Texture article and Photos by Walter Wasacz (published May, 2019) DEQ issue 16


What comes to mind when you see or hear the word texture?

It could mean what’s on the surface, like threads or strands of fabric. Or it might be something deeper, below the surface, a blending of sounds, senses and human interactions.

In Detroit, Texture means all of the above, with one important distinction: it’s also an ongoing dance party project with local, regional and international connections.

Founder Jacob Park, an engineer by training, says he got the idea when he was living in Germany in 2014, ‘researching surface finishes for water jet cutting techniques, and working on scanning and analyzing surfaces.’

So, aha: that’s the surface piece of the Texture puzzle. But there’s more: the group’s first event was two years later at Marble Bar, a Sunday party Park says ‘started at 7 a.m. and went until midnight. Pretty ambitious for the first go.’

No doubt some interesting sonic and human interactions took place that long day and in subsequent events over the past three years.

Park, who is in his mid-20s and grew up in Detroit’s northern suburbs, met with DEQ to chat about the origins of Texture, its present and its future.

He shares a large studio with 11 artists and other creatives in a building in Detroit’s North End. Some of them walk through as we talk. Art objects in progress are set against the wall. It’s a comfortable, friendly, renovated industrial space, ideal for our conversation about Texture and techno and what’s next for both in Detroit.


We begin by talking about Detroit’s strengths and weaknesses – often two sides of the same coin – and how people who do creative work here persevere in an environment that has historically had more producers than consumers. Or as Park puts it: ‘there’s too many venues and not enough people to fill them.’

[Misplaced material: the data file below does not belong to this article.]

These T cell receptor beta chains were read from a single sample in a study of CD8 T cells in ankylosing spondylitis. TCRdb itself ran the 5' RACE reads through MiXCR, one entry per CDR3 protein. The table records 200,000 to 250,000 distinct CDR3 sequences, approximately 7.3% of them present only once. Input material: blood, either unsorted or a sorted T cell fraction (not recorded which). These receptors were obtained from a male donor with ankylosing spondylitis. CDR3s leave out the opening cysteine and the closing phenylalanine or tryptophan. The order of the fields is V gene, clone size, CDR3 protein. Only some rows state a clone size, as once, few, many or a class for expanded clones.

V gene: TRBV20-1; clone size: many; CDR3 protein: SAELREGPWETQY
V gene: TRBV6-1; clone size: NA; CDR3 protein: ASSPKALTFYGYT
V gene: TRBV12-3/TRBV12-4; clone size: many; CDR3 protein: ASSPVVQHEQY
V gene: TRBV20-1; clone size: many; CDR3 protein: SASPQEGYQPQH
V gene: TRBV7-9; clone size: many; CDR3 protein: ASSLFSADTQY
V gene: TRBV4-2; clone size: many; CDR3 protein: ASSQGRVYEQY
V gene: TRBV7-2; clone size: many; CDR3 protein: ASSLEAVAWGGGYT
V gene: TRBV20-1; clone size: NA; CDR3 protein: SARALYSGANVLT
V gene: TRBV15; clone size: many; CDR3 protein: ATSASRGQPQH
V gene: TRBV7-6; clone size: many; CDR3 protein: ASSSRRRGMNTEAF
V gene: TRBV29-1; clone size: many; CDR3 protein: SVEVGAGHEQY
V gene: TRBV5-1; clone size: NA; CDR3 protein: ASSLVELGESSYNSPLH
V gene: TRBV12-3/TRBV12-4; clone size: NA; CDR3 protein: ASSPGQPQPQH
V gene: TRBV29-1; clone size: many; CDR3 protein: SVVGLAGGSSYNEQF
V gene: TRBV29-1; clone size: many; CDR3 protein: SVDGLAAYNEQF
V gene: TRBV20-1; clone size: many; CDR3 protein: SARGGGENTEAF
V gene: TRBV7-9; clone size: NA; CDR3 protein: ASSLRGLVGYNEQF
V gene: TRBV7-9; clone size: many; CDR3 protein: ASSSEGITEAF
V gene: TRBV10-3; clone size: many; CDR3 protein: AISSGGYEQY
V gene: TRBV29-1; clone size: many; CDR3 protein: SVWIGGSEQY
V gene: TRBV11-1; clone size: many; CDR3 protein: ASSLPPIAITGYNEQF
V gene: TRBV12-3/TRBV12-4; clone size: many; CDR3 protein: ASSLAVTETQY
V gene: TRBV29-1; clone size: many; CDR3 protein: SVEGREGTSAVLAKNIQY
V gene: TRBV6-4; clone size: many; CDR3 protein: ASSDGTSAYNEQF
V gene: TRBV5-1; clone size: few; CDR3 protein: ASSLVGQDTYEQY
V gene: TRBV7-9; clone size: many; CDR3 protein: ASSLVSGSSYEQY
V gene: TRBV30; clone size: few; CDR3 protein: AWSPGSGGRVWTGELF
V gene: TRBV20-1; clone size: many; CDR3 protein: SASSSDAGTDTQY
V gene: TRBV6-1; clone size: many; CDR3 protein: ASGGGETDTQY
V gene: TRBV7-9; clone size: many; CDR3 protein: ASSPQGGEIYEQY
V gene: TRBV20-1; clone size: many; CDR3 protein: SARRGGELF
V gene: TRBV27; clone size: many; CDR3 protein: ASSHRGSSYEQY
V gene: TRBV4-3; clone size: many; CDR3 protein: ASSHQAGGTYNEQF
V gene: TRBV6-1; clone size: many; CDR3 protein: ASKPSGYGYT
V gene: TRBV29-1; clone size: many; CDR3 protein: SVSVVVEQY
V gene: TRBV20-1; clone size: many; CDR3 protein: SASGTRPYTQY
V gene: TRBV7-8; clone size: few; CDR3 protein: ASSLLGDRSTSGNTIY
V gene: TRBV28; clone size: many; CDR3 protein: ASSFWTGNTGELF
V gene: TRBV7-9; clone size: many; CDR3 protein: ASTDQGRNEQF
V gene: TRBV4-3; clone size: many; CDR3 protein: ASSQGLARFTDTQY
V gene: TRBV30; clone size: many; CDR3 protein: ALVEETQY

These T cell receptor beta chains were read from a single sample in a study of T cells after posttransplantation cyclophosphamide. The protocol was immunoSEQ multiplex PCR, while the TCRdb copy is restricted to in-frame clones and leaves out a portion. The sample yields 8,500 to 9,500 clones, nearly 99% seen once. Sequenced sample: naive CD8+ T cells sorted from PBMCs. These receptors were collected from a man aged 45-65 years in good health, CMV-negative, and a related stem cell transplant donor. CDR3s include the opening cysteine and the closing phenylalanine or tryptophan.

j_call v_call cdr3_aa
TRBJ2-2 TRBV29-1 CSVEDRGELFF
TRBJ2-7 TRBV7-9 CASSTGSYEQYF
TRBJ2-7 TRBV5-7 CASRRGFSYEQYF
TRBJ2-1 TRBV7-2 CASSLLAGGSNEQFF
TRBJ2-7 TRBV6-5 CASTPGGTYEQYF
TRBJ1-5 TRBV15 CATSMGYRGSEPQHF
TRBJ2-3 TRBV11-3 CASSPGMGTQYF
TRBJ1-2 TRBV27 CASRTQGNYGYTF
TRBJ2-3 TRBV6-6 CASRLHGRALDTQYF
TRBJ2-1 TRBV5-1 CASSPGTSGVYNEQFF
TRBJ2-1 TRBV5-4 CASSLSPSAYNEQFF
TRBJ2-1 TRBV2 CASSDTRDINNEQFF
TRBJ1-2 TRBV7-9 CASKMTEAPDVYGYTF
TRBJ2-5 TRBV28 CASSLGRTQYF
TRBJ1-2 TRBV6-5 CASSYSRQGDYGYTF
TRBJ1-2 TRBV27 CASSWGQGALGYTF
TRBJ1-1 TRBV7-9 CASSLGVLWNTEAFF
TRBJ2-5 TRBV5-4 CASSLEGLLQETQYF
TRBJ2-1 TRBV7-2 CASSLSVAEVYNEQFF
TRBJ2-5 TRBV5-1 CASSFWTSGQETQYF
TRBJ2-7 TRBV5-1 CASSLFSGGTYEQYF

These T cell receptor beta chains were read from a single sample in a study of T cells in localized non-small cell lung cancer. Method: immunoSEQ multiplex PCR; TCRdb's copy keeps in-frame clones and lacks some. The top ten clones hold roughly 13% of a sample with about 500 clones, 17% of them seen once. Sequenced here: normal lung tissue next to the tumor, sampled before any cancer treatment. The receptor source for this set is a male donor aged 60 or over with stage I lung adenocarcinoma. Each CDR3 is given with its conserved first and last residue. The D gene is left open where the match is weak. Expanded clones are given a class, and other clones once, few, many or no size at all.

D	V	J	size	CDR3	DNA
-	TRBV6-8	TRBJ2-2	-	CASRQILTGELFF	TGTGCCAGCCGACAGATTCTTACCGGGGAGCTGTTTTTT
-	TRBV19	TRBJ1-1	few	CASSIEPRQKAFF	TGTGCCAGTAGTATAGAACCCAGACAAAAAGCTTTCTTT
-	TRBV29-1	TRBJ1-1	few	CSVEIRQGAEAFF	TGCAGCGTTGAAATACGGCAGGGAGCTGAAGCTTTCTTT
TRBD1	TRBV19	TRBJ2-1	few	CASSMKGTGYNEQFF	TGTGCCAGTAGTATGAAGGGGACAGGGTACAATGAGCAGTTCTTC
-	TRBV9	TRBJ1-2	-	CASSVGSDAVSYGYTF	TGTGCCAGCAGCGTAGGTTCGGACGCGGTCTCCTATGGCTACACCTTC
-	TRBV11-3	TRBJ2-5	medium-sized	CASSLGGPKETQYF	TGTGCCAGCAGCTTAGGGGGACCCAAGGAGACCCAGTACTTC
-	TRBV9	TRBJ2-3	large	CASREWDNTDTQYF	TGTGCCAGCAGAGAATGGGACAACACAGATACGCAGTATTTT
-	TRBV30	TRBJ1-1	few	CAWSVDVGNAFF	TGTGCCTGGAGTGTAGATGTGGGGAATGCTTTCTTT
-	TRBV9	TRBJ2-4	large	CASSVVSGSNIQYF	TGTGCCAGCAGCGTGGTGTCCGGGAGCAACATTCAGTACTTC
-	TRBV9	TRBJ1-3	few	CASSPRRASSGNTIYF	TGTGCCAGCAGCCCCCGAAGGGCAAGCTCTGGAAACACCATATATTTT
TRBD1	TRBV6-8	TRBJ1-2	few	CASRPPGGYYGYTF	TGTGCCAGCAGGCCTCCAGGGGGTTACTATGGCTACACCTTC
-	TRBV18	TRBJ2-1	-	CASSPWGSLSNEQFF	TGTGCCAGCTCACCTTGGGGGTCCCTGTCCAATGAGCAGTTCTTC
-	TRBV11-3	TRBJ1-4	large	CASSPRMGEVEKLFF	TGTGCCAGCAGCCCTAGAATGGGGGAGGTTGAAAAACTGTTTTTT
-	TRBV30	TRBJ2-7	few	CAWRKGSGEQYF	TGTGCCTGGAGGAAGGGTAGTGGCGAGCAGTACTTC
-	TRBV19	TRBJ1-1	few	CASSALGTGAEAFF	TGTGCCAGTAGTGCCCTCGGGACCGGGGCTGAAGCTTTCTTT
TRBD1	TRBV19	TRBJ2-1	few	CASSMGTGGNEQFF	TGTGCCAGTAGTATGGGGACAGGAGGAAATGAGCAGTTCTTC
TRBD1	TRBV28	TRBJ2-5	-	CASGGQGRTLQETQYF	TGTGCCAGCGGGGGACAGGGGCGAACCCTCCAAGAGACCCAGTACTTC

WW: So it’s a bodies problem? Build it and we still won’t have enough to pack the rooms?


JP: It’s not just about buildings and bodies, Park says, ‘but more about education. In Amsterdam and Berlin, by 21-22 years old you have the social etiquette and developed taste by then to know what’s going on. We have a lack of interest here in this underground niche culture. It’s a major challenge.’


WW: So how can Texture, or any dance music event, open doors and help break through invisible barriers of etiquette and taste?  


JP: ‘We see Texture as an experiment reaching for new ideas, we try to meld those together with art, music and space,’ he says. ‘It’s also fun. Nightlife is supposed to be fun. We don’t have what Amsterdam, Berlin or London have on the front end, where people start going out early (in their lives). They lean farther into popular culture (in those places) than we do in the U.S.’


WW: As we talk we agree that for creative and social scenes to grow in healthy ways it’s important to build friendships and partnerships with like-minded people in other cities. Texture has in fact already formed relationships with artists and promoters in Berlin and Montreal. How did you make that happen, Jacob?


JP: ‘I lived in Germany for a few months and made some contacts and just kept up with the people I met over there. They introduced me to their friends, and vice versa,’ he says. ‘First time I played out (as a DJ) in Germany was in 2017 for a crew in Cologne that I originally met when I was living there.’